I am a native Oregon artist who after a 34 year career with the USDA Forest Service, graduated in 2009 to pursue my passion for art. My vivid pastel and mixed media paintings demonstrate my passion for color and love of wild open landscapes. I live on a small ranch in the high Oregon desert, in the midst of my favorite subject matter.
I earned a Bachelor of Science in Geography at Portland State University. I honed my art skills over the years in many classes and workshops. I’ve studied under a number of artists including Richard McKinley, Susan Olgivie, Clint Swink, Ed Thibodeau, and Susan Kuznitsky.
While I paint primarily in soft pastel, I also work with wax pastel, watercolor and acrylic on paper and canvas, and printmaking. I recently ventured into a collaboration creating gourd and pine needle vessels with basket maker Kim Black, and I also work with hand-built, wood fired pottery in the Anasazi tradition.
My paintings have been shown in solo and group exhibitions and in several galleries in Oregon and British Columbia, and I annually participates in several art festivals throughout Oregon. My paintings are in private collections in the US and Canada.
“I love wild places, and am particularly drawn to stark desert landscapes with their intense underlying color, quieter spirit, exposed “bones”, and the whispers of cultures that have existed there. I’ve had the opportunity to travel throughout the world for work and play, but continue to find the most inspiration for my art in western landscapes, particularly the high Oregon desert. Spring through fall I can be found armed with art supplies and my tiny camp trailer in the heart of it all.
My paintings begin in the field. I start in a small sketchbook, writing notes about environmental conditions, and why I am called to this place, followed a series of thumbnail sketches, capturing composition and values. Finally I create a small painting, done rather quickly, sometimes ending up with a finished piece, but often a thought begging for further exploration back at camp or in the studio.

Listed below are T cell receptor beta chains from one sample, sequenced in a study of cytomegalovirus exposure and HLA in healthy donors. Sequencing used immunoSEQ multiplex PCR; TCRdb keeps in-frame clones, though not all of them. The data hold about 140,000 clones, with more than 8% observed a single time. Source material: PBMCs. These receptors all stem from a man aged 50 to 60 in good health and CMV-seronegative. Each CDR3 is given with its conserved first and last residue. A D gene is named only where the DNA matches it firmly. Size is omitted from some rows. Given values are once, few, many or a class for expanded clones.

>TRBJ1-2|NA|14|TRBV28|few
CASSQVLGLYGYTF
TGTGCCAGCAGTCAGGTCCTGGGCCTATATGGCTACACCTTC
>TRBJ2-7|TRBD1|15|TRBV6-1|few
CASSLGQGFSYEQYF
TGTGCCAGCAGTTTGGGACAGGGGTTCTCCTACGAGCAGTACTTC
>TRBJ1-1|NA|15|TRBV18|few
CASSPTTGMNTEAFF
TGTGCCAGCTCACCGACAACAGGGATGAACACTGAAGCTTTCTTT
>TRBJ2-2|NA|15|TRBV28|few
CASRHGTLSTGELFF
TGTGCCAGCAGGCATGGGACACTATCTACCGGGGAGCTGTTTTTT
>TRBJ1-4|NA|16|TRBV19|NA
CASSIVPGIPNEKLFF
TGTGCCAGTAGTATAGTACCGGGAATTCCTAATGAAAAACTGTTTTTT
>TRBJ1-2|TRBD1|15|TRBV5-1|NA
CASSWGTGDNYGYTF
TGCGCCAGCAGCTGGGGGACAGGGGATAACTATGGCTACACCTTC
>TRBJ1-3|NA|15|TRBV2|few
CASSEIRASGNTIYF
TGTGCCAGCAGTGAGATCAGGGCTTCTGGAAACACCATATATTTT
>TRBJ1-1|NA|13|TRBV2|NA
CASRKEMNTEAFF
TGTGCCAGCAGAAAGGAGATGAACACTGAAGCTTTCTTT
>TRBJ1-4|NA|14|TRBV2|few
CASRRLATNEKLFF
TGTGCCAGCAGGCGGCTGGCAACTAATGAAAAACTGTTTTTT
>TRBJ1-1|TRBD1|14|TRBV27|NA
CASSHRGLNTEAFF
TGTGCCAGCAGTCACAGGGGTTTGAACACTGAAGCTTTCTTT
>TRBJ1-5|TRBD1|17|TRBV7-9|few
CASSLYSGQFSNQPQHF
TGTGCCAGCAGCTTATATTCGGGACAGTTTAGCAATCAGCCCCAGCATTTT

Back in the studio, I work most frequently on sanded surfaces. I start with a loose, drippy under-painting, using oil, watercolor, or pastels mixed with mineral spirits. The under-painting takes on a life all its own, and I honor the direction the painting wishes to go, along with my field notes to complete the composition. My goal is to create a finished painting using only as many marks as required to capture the essence of a scene. “Pastel mark with intention” is my motto and my goal, and is posted on my easel.”
Pastels are not chalk, despite their resemblance. Pastels are pure pigment, created from natural earth and stone, and ground into powdered form. The difference between pastel, oil, watercolor and other paints are the binders. Pastel pigment is mixed with methyl cellulose, formed into a paste, rolled into sticks, and allowed to dry, then applied directly to a textured surface that holds the pastel in place.
Pastel is one of the oldest media, and its predecessors can be traced back at least 15,000 years, when early artists used pure pigment extracted from the earth to adorn the caves of Lascaux, France, and Altamira, Spain.